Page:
Plebs – TV Review

Plebs

I am about to do something risky; something that could open me up to abuse and ridicule. I am going to review a comedy.

This may not seem so perilous but I would argue that it is much more difficult to offer your judgement on a comedy than it is a drama. With comedy it comes down to a finely honed personal sense of humour. What do I find funny and did the show in question, ITV2’s Plebs, manage to make me laugh? A few weeks ago I felt the need to say something about Derek; it had reached the point where my minor frustrations bubbled to the surface and I wanted to explain why I was done with the show. There was a lot of support for my view but I also got the following comment:

Derek is fantastic, maybe you like Mrs Browns Boys or Gavin & Stacey if so you should still to that comedy as Derek is clearly too intelligent for someone like you.

My only problem with this reaction was that they had not given an explanation of why they liked Derek and instead just called me stupid. I’m not stupid but that doesn’t dictate what I find funny. I “get” most jokes but some shows just don’t make you laugh and that’s that. I can only offer my opinion on a show and I can’t guarantee that you will agree. I say all this because I am about to say that I like a comedy called Plebs on ITV2 and don’t want you to think less of me.

Plebs follows two young men (Tom Rosenthal and Joel Fry) in Ancient Rome who live with their slave (Ryan Sampson), work in an office under a formidable female boss (Doon Mackichan), and generally try to get laid. If set in London in 2013 this would be a show we’ve all seen a thousand times before (minus the slave possibly) and would be lost in a sea of Inbetweeners rip-offs. With the focus shifted to Ancient Rome a fresh component has been added to the regular formula of pathetic guys looking for love lust.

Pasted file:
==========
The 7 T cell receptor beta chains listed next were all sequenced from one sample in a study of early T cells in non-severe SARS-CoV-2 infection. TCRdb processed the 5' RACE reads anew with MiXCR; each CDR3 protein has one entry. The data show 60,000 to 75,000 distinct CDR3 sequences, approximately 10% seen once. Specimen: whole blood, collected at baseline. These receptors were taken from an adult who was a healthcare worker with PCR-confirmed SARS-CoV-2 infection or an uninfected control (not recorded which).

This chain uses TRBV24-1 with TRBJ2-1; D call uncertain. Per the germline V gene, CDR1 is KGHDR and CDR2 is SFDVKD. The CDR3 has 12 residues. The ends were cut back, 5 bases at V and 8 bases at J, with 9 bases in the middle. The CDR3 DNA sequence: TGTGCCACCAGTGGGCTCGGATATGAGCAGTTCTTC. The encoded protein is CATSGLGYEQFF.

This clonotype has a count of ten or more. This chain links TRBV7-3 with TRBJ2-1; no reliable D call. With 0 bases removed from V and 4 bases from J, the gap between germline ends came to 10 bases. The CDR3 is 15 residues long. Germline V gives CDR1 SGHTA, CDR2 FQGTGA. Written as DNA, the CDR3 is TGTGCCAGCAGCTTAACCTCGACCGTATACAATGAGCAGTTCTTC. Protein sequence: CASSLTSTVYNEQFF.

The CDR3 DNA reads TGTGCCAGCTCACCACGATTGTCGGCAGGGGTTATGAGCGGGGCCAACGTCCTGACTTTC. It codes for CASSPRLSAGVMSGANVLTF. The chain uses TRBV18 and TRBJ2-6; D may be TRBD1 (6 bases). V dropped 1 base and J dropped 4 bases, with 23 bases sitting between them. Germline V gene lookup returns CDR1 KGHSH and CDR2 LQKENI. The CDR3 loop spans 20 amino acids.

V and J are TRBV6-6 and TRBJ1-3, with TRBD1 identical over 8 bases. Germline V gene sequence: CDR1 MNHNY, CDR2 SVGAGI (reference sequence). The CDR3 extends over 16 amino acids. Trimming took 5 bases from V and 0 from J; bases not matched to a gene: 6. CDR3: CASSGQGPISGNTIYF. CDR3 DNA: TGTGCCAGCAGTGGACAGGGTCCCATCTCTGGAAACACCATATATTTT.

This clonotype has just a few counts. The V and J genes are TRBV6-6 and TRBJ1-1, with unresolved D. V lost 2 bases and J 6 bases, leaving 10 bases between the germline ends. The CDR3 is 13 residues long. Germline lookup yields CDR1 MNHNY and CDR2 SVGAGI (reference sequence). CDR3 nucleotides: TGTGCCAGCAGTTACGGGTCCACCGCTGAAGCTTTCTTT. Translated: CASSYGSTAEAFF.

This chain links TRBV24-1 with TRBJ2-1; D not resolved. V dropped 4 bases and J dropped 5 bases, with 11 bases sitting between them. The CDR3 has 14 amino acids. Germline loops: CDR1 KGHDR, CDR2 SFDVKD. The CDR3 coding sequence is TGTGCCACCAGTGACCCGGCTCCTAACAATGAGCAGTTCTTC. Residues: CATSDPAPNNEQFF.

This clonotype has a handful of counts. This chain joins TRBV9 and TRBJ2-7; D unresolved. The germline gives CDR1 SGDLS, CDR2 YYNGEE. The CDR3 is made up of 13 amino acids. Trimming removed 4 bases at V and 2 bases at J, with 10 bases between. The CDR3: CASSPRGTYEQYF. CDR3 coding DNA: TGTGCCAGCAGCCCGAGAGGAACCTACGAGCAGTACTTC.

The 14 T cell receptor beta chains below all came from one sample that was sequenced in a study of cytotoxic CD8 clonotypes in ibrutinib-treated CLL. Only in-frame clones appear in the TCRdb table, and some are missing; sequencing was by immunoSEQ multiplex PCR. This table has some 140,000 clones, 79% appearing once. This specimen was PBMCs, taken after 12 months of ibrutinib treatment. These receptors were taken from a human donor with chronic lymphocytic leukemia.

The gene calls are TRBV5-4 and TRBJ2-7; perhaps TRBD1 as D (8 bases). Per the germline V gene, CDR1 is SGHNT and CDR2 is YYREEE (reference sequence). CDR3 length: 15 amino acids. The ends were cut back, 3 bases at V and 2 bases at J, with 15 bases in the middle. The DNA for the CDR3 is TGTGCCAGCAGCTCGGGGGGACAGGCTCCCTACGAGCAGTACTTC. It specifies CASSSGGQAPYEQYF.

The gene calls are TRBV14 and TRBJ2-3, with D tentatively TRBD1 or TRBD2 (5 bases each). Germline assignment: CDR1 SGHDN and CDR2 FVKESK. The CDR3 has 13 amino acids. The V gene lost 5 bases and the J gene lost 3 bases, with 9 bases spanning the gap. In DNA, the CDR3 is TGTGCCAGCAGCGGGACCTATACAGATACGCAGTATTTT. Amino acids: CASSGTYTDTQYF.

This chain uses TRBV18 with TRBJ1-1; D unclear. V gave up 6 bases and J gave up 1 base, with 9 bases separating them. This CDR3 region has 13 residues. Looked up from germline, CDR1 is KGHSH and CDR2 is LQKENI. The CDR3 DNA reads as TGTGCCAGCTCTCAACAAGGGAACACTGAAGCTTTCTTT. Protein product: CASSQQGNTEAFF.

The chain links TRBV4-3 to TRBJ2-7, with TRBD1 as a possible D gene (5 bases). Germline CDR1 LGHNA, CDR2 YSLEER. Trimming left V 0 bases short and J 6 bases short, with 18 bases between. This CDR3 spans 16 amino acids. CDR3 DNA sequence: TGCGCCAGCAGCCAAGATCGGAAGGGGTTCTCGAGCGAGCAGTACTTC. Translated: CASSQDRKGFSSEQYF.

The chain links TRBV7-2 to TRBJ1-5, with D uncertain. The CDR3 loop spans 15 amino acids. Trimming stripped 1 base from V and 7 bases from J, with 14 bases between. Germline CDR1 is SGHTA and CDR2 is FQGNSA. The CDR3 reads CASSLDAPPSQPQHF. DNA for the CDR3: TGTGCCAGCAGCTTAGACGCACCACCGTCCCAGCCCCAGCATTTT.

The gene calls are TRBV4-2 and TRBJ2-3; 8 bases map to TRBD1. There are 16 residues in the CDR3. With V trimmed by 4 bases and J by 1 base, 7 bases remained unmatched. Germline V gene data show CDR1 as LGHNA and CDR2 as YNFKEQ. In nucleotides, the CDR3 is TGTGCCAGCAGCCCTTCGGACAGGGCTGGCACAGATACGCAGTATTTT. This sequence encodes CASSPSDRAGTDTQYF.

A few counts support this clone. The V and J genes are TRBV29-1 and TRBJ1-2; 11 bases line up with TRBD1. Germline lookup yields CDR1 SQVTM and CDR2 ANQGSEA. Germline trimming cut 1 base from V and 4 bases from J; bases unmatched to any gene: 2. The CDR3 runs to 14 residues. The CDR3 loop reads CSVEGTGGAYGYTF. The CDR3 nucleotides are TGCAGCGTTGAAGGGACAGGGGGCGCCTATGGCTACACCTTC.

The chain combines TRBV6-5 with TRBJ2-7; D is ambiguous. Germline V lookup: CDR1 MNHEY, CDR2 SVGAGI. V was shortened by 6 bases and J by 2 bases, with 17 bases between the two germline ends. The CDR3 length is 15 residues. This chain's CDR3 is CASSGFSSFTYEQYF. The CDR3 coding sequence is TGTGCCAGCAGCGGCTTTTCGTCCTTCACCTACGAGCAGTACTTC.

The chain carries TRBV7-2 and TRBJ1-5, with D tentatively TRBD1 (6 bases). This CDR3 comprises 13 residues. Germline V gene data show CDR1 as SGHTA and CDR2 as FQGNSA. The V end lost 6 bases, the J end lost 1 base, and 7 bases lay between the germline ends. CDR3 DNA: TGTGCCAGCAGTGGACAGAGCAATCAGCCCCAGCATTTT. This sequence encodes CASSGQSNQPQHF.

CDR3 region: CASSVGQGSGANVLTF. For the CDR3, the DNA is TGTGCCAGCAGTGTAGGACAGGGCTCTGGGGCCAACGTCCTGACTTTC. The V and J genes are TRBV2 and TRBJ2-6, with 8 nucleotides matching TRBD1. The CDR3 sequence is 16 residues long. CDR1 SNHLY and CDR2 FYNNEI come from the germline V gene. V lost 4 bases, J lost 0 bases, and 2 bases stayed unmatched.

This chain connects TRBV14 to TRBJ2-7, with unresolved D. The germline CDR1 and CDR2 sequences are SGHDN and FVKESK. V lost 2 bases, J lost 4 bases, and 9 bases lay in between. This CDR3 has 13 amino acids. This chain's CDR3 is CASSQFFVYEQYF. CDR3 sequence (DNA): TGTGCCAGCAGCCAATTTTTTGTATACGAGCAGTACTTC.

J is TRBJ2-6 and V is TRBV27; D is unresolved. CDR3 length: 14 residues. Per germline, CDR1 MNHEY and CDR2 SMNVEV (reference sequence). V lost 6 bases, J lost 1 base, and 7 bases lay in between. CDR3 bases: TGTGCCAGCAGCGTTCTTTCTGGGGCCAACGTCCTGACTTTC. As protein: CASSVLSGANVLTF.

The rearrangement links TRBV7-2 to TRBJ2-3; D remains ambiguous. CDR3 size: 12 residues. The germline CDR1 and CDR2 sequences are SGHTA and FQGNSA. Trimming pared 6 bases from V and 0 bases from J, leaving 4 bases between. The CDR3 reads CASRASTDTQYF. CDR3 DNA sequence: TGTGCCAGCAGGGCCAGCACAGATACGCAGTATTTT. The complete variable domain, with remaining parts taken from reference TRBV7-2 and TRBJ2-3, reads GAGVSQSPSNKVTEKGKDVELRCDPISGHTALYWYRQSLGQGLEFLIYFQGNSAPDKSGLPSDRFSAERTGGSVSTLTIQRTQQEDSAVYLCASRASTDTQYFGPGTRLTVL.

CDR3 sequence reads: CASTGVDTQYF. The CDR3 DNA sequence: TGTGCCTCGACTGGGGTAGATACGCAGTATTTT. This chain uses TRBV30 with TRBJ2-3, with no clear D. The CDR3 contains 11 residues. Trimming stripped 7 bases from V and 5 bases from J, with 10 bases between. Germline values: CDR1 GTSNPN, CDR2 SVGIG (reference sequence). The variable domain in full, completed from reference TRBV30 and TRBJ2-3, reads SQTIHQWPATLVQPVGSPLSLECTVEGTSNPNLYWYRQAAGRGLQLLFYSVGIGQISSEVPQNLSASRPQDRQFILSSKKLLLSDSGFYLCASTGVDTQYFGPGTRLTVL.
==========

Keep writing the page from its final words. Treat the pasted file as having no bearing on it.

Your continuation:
Plebs

Ancient Rome is a place of orgies and gladiators, slaves and togas. Sex and murder are commonplace and a trip to the stadium is more likely to involve a beheading than a header. Throw in a comedy style reminiscent of Friday Night Dinners and The Inbetweeners (so Simon Bird essentially) and something genuinely funny is formed.

I saw Plebs in a screening room filled with critics and the cast and we all laughed throughout (especially Sophie Colquhoun). Tom Rosenthal came out of nowhere and impressed in Friday Night Dinners, with Plebs he continues to showcase his natural comedy chops. Ryan Sampson is wonderfully dense as slave Grumio and Doon Mackichan is her usual fantastic self as Flavia. The real highlight for me was Tom Basden in a small role as Aurelius; a proud water boy who resents the leads with their slightly better jobs as shredder and copier.

The first two episodes deal with an attempt to attend an orgy and the arrival of a (occasional naked) gladiator played by an unusually effective Danny Dyer. I’m not saying that Plebs is the height of sophistication, far from it, but it got a good belly laugh out of me despite my initial prejudices.

Will you like Plebs? I have no idea but I liked it and I am not stupid.

Plebs starts on ITV2 tonight at 10pm